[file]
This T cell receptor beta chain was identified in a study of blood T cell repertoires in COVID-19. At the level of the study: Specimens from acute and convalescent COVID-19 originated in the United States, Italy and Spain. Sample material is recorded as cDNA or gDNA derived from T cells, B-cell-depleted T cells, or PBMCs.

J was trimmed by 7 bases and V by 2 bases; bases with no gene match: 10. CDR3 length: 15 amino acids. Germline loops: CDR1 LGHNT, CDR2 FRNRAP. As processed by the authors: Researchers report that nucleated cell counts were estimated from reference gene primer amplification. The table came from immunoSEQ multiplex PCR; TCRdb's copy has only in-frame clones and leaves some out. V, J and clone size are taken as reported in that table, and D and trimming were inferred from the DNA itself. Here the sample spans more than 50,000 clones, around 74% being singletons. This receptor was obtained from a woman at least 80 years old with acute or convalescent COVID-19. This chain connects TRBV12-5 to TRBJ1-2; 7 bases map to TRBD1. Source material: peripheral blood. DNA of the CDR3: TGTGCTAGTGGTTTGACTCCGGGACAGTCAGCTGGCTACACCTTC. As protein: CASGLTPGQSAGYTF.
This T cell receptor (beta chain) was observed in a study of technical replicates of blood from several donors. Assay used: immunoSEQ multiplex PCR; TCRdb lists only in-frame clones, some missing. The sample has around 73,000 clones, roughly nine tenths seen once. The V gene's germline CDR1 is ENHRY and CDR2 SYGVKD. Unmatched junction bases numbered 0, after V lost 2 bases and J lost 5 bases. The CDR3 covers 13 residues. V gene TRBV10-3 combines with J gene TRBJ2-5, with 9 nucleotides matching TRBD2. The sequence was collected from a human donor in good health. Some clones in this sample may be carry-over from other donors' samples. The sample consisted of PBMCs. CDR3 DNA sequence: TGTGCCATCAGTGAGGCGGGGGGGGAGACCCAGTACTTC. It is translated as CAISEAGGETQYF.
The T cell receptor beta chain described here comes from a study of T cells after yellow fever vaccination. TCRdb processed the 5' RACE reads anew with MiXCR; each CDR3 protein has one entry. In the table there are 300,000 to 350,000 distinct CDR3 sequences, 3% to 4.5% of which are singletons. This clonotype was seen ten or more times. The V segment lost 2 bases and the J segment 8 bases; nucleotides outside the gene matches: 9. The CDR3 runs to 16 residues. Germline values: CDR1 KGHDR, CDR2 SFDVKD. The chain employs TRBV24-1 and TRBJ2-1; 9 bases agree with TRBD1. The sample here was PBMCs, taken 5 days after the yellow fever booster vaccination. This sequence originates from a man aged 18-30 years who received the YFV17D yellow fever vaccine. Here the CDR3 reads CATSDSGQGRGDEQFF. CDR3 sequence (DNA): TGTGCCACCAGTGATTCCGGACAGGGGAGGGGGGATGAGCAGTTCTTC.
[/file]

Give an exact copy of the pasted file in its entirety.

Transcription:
This T cell receptor beta chain was identified in a study of blood T cell repertoires in COVID-19. At the level of the study: Specimens from acute and convalescent COVID-19 originated in the United States, Italy and Spain. Sample material is recorded as cDNA or gDNA derived from T cells, B-cell-depleted T cells, or PBMCs.

J was trimmed by 7 bases and V by 2 bases; bases with no gene match: 10. CDR3 length: 15 amino acids. Germline loops: CDR1 LGHNT, CDR2 FRNRAP. As processed by the authors: Researchers report that nucleated cell counts were estimated from reference gene primer amplification. The table came from immunoSEQ multiplex PCR; TCRdb's copy has only in-frame clones and leaves some out. V, J and clone size are taken as reported in that table, and D and trimming were inferred from the DNA itself. Here the sample spans more than 50,000 clones, around 74% being singletons. This receptor was obtained from a woman at least 80 years old with acute or convalescent COVID-19. This chain connects TRBV12-5 to TRBJ1-2; 7 bases map to TRBD1. Source material: peripheral blood. DNA of the CDR3: TGTGCTAGTGGTTTGACTCCGGGACAGTCAGCTGGCTACACCTTC. As protein: CASGLTPGQSAGYTF.
This T cell receptor (beta chain) was observed in a study of technical replicates of blood from several donors. Assay used: immunoSEQ multiplex PCR; TCRdb lists only in-frame clones, some missing. The sample has around 73,000 clones, roughly nine tenths seen once. The V gene's germline CDR1 is ENHRY and CDR2 SYGVKD. Unmatched junction bases numbered 0, after V lost 2 bases and J lost 5 bases. The CDR3 covers 13 residues. V gene TRBV10-3 combines with J gene TRBJ2-5, with 9 nucleotides matching TRBD2. The sequence was collected from a human donor in good health. Some clones in this sample may be carry-over from other donors' samples. The sample consisted of PBMCs. CDR3 DNA sequence: TGTGCCATCAGTGAGGCGGGGGGGGAGACCCAGTACTTC. It is translated as CAISEAGGETQYF.
The T cell receptor beta chain described here comes from a study of T cells after yellow fever vaccination. TCRdb processed the 5' RACE reads anew with MiXCR; each CDR3 protein has one entry. In the table there are 300,000 to 350,000 distinct CDR3 sequences, 3% to 4.5% of which are singletons. This clonotype was seen ten or more times. The V segment lost 2 bases and the J segment 8 bases; nucleotides outside the gene matches: 9. The CDR3 runs to 16 residues. Germline values: CDR1 KGHDR, CDR2 SFDVKD. The chain employs TRBV24-1 and TRBJ2-1; 9 bases agree with TRBD1. The sample here was PBMCs, taken 5 days after the yellow fever booster vaccination. This sequence originates from a man aged 18-30 years who received the YFV17D yellow fever vaccine. Here the CDR3 reads CATSDSGQGRGDEQFF. CDR3 sequence (DNA): TGTGCCACCAGTGATTCCGGACAGGGGAGGGGGGATGAGCAGTTCTTC.